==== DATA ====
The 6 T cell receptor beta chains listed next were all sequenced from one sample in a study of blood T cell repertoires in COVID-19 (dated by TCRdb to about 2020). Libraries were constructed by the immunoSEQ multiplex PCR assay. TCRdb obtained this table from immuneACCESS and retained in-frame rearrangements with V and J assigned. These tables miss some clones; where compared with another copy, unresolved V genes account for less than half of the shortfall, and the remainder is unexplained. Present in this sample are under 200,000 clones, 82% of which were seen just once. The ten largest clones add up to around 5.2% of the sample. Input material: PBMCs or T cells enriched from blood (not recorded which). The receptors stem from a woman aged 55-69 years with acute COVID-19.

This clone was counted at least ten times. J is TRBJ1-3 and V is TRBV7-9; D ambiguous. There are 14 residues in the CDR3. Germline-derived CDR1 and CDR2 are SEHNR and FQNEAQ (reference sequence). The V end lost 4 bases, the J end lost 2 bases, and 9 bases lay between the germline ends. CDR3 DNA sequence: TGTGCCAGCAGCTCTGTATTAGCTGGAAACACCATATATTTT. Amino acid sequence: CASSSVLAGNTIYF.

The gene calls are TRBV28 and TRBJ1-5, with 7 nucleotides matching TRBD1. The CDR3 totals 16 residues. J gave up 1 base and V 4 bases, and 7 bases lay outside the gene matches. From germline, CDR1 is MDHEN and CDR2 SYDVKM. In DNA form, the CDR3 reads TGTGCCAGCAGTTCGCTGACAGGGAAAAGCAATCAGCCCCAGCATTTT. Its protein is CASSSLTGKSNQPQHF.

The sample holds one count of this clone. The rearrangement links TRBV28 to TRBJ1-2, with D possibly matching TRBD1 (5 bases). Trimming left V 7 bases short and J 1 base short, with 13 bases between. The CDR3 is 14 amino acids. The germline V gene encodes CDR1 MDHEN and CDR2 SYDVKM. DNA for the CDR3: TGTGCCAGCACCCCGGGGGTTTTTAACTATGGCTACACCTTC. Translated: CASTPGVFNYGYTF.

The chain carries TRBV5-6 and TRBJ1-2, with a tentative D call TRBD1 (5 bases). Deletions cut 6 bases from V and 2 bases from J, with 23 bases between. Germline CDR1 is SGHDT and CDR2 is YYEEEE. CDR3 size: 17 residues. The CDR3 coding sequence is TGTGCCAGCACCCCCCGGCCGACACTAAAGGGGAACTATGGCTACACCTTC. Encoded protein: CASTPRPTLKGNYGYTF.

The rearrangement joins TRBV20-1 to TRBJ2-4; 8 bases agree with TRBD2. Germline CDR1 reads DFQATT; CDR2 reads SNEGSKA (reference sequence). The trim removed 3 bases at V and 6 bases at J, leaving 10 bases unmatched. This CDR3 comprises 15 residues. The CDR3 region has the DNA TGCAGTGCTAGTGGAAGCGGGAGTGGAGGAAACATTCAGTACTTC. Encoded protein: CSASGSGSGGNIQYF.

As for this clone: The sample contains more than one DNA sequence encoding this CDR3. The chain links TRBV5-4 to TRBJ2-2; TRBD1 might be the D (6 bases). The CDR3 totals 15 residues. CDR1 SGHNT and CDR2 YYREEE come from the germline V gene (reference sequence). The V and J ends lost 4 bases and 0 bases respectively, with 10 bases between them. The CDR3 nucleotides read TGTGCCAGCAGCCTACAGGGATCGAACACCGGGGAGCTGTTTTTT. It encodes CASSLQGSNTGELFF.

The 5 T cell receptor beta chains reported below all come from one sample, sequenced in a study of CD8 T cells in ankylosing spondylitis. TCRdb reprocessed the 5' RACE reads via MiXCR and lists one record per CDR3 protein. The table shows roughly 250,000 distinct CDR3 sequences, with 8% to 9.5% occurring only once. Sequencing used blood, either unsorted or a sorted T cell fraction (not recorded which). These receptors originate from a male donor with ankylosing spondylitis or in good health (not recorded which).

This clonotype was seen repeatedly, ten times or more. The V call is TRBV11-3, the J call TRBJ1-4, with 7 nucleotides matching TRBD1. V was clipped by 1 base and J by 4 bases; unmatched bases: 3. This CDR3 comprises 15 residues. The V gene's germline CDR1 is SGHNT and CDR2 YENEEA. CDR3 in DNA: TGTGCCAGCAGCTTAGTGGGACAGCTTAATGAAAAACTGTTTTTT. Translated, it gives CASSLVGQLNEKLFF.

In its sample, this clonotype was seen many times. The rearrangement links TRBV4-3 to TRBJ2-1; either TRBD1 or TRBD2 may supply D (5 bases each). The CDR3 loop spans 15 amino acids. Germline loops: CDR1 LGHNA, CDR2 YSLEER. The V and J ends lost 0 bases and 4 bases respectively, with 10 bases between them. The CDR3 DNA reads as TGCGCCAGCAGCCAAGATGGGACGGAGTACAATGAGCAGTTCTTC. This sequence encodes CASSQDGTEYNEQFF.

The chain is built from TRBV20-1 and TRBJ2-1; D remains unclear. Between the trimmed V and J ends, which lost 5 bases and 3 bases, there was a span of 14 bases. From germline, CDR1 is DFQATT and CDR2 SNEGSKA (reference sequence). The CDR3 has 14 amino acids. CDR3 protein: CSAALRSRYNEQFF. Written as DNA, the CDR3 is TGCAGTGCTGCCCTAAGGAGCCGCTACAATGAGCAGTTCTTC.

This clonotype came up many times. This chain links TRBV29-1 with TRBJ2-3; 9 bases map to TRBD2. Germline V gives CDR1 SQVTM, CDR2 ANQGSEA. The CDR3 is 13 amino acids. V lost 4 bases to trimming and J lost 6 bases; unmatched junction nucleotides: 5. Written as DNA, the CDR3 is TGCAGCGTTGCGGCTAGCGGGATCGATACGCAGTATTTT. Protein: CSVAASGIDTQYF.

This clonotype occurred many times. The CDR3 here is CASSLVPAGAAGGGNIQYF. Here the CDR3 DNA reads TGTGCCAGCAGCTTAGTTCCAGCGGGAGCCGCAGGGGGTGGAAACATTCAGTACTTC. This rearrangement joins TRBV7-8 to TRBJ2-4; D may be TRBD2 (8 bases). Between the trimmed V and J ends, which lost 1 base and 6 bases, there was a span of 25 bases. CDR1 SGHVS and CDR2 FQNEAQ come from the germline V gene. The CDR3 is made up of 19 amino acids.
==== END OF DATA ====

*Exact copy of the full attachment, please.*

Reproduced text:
The 6 T cell receptor beta chains listed next were all sequenced from one sample in a study of blood T cell repertoires in COVID-19 (dated by TCRdb to about 2020). Libraries were constructed by the immunoSEQ multiplex PCR assay. TCRdb obtained this table from immuneACCESS and retained in-frame rearrangements with V and J assigned. These tables miss some clones; where compared with another copy, unresolved V genes account for less than half of the shortfall, and the remainder is unexplained. Present in this sample are under 200,000 clones, 82% of which were seen just once. The ten largest clones add up to around 5.2% of the sample. Input material: PBMCs or T cells enriched from blood (not recorded which). The receptors stem from a woman aged 55-69 years with acute COVID-19.

This clone was counted at least ten times. J is TRBJ1-3 and V is TRBV7-9; D ambiguous. There are 14 residues in the CDR3. Germline-derived CDR1 and CDR2 are SEHNR and FQNEAQ (reference sequence). The V end lost 4 bases, the J end lost 2 bases, and 9 bases lay between the germline ends. CDR3 DNA sequence: TGTGCCAGCAGCTCTGTATTAGCTGGAAACACCATATATTTT. Amino acid sequence: CASSSVLAGNTIYF.

The gene calls are TRBV28 and TRBJ1-5, with 7 nucleotides matching TRBD1. The CDR3 totals 16 residues. J gave up 1 base and V 4 bases, and 7 bases lay outside the gene matches. From germline, CDR1 is MDHEN and CDR2 SYDVKM. In DNA form, the CDR3 reads TGTGCCAGCAGTTCGCTGACAGGGAAAAGCAATCAGCCCCAGCATTTT. Its protein is CASSSLTGKSNQPQHF.

The sample holds one count of this clone. The rearrangement links TRBV28 to TRBJ1-2, with D possibly matching TRBD1 (5 bases). Trimming left V 7 bases short and J 1 base short, with 13 bases between. The CDR3 is 14 amino acids. The germline V gene encodes CDR1 MDHEN and CDR2 SYDVKM. DNA for the CDR3: TGTGCCAGCACCCCGGGGGTTTTTAACTATGGCTACACCTTC. Translated: CASTPGVFNYGYTF.

The chain carries TRBV5-6 and TRBJ1-2, with a tentative D call TRBD1 (5 bases). Deletions cut 6 bases from V and 2 bases from J, with 23 bases between. Germline CDR1 is SGHDT and CDR2 is YYEEEE. CDR3 size: 17 residues. The CDR3 coding sequence is TGTGCCAGCACCCCCCGGCCGACACTAAAGGGGAACTATGGCTACACCTTC. Encoded protein: CASTPRPTLKGNYGYTF.

The rearrangement joins TRBV20-1 to TRBJ2-4; 8 bases agree with TRBD2. Germline CDR1 reads DFQATT; CDR2 reads SNEGSKA (reference sequence). The trim removed 3 bases at V and 6 bases at J, leaving 10 bases unmatched. This CDR3 comprises 15 residues. The CDR3 region has the DNA TGCAGTGCTAGTGGAAGCGGGAGTGGAGGAAACATTCAGTACTTC. Encoded protein: CSASGSGSGGNIQYF.

As for this clone: The sample contains more than one DNA sequence encoding this CDR3. The chain links TRBV5-4 to TRBJ2-2; TRBD1 might be the D (6 bases). The CDR3 totals 15 residues. CDR1 SGHNT and CDR2 YYREEE come from the germline V gene (reference sequence). The V and J ends lost 4 bases and 0 bases respectively, with 10 bases between them. The CDR3 nucleotides read TGTGCCAGCAGCCTACAGGGATCGAACACCGGGGAGCTGTTTTTT. It encodes CASSLQGSNTGELFF.

The 5 T cell receptor beta chains reported below all come from one sample, sequenced in a study of CD8 T cells in ankylosing spondylitis. TCRdb reprocessed the 5' RACE reads via MiXCR and lists one record per CDR3 protein. The table shows roughly 250,000 distinct CDR3 sequences, with 8% to 9.5% occurring only once. Sequencing used blood, either unsorted or a sorted T cell fraction (not recorded which). These receptors originate from a male donor with ankylosing spondylitis or in good health (not recorded which).

This clonotype was seen repeatedly, ten times or more. The V call is TRBV11-3, the J call TRBJ1-4, with 7 nucleotides matching TRBD1. V was clipped by 1 base and J by 4 bases; unmatched bases: 3. This CDR3 comprises 15 residues. The V gene's germline CDR1 is SGHNT and CDR2 YENEEA. CDR3 in DNA: TGTGCCAGCAGCTTAGTGGGACAGCTTAATGAAAAACTGTTTTTT. Translated, it gives CASSLVGQLNEKLFF.

In its sample, this clonotype was seen many times. The rearrangement links TRBV4-3 to TRBJ2-1; either TRBD1 or TRBD2 may supply D (5 bases each). The CDR3 loop spans 15 amino acids. Germline loops: CDR1 LGHNA, CDR2 YSLEER. The V and J ends lost 0 bases and 4 bases respectively, with 10 bases between them. The CDR3 DNA reads as TGCGCCAGCAGCCAAGATGGGACGGAGTACAATGAGCAGTTCTTC. This sequence encodes CASSQDGTEYNEQFF.

The chain is built from TRBV20-1 and TRBJ2-1; D remains unclear. Between the trimmed V and J ends, which lost 5 bases and 3 bases, there was a span of 14 bases. From germline, CDR1 is DFQATT and CDR2 SNEGSKA (reference sequence). The CDR3 has 14 amino acids. CDR3 protein: CSAALRSRYNEQFF. Written as DNA, the CDR3 is TGCAGTGCTGCCCTAAGGAGCCGCTACAATGAGCAGTTCTTC.

This clonotype came up many times. This chain links TRBV29-1 with TRBJ2-3; 9 bases map to TRBD2. Germline V gives CDR1 SQVTM, CDR2 ANQGSEA. The CDR3 is 13 amino acids. V lost 4 bases to trimming and J lost 6 bases; unmatched junction nucleotides: 5. Written as DNA, the CDR3 is TGCAGCGTTGCGGCTAGCGGGATCGATACGCAGTATTTT. Protein: CSVAASGIDTQYF.

This clonotype occurred many times. The CDR3 here is CASSLVPAGAAGGGNIQYF. Here the CDR3 DNA reads TGTGCCAGCAGCTTAGTTCCAGCGGGAGCCGCAGGGGGTGGAAACATTCAGTACTTC. This rearrangement joins TRBV7-8 to TRBJ2-4; D may be TRBD2 (8 bases). Between the trimmed V and J ends, which lost 1 base and 6 bases, there was a span of 25 bases. CDR1 SGHVS and CDR2 FQNEAQ come from the germline V gene. The CDR3 is made up of 19 amino acids.